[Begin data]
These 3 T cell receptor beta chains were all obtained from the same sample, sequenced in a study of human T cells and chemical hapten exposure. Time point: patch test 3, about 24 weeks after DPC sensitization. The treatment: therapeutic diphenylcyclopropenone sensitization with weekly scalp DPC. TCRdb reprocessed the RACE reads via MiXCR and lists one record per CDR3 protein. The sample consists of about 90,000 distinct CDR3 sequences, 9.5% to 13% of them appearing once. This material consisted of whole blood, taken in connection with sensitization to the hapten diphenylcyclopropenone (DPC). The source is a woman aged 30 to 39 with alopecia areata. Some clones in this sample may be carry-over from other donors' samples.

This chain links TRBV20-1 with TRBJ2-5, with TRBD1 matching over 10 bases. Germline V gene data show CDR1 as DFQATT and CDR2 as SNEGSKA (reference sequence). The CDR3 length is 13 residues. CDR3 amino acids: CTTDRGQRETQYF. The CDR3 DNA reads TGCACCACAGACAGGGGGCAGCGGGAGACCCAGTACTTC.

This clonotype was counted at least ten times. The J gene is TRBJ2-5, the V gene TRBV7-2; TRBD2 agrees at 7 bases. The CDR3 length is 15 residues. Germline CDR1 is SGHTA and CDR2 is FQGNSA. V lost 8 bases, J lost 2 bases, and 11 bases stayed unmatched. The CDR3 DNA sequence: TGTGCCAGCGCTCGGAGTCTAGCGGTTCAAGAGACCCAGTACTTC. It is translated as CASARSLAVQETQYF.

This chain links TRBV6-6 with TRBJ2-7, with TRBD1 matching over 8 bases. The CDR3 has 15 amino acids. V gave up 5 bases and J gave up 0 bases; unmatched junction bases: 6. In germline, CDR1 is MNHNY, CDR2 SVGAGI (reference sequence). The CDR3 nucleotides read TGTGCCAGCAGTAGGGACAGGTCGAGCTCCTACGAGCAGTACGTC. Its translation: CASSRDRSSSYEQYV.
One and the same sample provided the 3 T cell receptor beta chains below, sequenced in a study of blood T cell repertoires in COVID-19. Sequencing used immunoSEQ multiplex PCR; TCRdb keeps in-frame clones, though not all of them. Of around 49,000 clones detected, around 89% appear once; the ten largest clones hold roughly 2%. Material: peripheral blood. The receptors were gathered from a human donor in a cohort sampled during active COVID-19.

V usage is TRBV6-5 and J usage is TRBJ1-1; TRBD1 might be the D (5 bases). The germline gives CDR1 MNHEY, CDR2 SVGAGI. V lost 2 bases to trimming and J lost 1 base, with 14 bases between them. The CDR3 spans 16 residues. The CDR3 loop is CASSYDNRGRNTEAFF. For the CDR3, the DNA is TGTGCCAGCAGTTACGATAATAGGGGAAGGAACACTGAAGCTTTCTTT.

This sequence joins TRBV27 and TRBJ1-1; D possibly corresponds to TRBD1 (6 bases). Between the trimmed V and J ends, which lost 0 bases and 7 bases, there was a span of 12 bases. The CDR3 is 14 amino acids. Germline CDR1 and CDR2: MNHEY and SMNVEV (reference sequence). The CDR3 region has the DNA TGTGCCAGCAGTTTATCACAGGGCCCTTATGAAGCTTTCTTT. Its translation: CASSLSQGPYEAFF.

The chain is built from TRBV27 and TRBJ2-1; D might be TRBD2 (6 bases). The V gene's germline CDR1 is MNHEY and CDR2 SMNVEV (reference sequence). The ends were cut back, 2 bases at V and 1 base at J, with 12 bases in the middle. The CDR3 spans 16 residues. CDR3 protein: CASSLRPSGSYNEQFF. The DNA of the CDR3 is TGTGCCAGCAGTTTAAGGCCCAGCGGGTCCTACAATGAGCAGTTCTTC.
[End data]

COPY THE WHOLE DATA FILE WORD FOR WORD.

These 3 T cell receptor beta chains were all obtained from the same sample, sequenced in a study of human T cells and chemical hapten exposure. Time point: patch test 3, about 24 weeks after DPC sensitization. The treatment: therapeutic diphenylcyclopropenone sensitization with weekly scalp DPC. TCRdb reprocessed the RACE reads via MiXCR and lists one record per CDR3 protein. The sample consists of about 90,000 distinct CDR3 sequences, 9.5% to 13% of them appearing once. This material consisted of whole blood, taken in connection with sensitization to the hapten diphenylcyclopropenone (DPC). The source is a woman aged 30 to 39 with alopecia areata. Some clones in this sample may be carry-over from other donors' samples.

This chain links TRBV20-1 with TRBJ2-5, with TRBD1 matching over 10 bases. Germline V gene data show CDR1 as DFQATT and CDR2 as SNEGSKA (reference sequence). The CDR3 length is 13 residues. CDR3 amino acids: CTTDRGQRETQYF. The CDR3 DNA reads TGCACCACAGACAGGGGGCAGCGGGAGACCCAGTACTTC.

This clonotype was counted at least ten times. The J gene is TRBJ2-5, the V gene TRBV7-2; TRBD2 agrees at 7 bases. The CDR3 length is 15 residues. Germline CDR1 is SGHTA and CDR2 is FQGNSA. V lost 8 bases, J lost 2 bases, and 11 bases stayed unmatched. The CDR3 DNA sequence: TGTGCCAGCGCTCGGAGTCTAGCGGTTCAAGAGACCCAGTACTTC. It is translated as CASARSLAVQETQYF.

This chain links TRBV6-6 with TRBJ2-7, with TRBD1 matching over 8 bases. The CDR3 has 15 amino acids. V gave up 5 bases and J gave up 0 bases; unmatched junction bases: 6. In germline, CDR1 is MNHNY, CDR2 SVGAGI (reference sequence). The CDR3 nucleotides read TGTGCCAGCAGTAGGGACAGGTCGAGCTCCTACGAGCAGTACGTC. Its translation: CASSRDRSSSYEQYV.
One and the same sample provided the 3 T cell receptor beta chains below, sequenced in a study of blood T cell repertoires in COVID-19. Sequencing used immunoSEQ multiplex PCR; TCRdb keeps in-frame clones, though not all of them. Of around 49,000 clones detected, around 89% appear once; the ten largest clones hold roughly 2%. Material: peripheral blood. The receptors were gathered from a human donor in a cohort sampled during active COVID-19.

V usage is TRBV6-5 and J usage is TRBJ1-1; TRBD1 might be the D (5 bases). The germline gives CDR1 MNHEY, CDR2 SVGAGI. V lost 2 bases to trimming and J lost 1 base, with 14 bases between them. The CDR3 spans 16 residues. The CDR3 loop is CASSYDNRGRNTEAFF. For the CDR3, the DNA is TGTGCCAGCAGTTACGATAATAGGGGAAGGAACACTGAAGCTTTCTTT.

This sequence joins TRBV27 and TRBJ1-1; D possibly corresponds to TRBD1 (6 bases). Between the trimmed V and J ends, which lost 0 bases and 7 bases, there was a span of 12 bases. The CDR3 is 14 amino acids. Germline CDR1 and CDR2: MNHEY and SMNVEV (reference sequence). The CDR3 region has the DNA TGTGCCAGCAGTTTATCACAGGGCCCTTATGAAGCTTTCTTT. Its translation: CASSLSQGPYEAFF.

The chain is built from TRBV27 and TRBJ2-1; D might be TRBD2 (6 bases). The V gene's germline CDR1 is MNHEY and CDR2 SMNVEV (reference sequence). The ends were cut back, 2 bases at V and 1 base at J, with 12 bases in the middle. The CDR3 spans 16 residues. CDR3 protein: CASSLRPSGSYNEQFF. The DNA of the CDR3 is TGTGCCAGCAGTTTAAGGCCCAGCGGGTCCTACAATGAGCAGTTCTTC.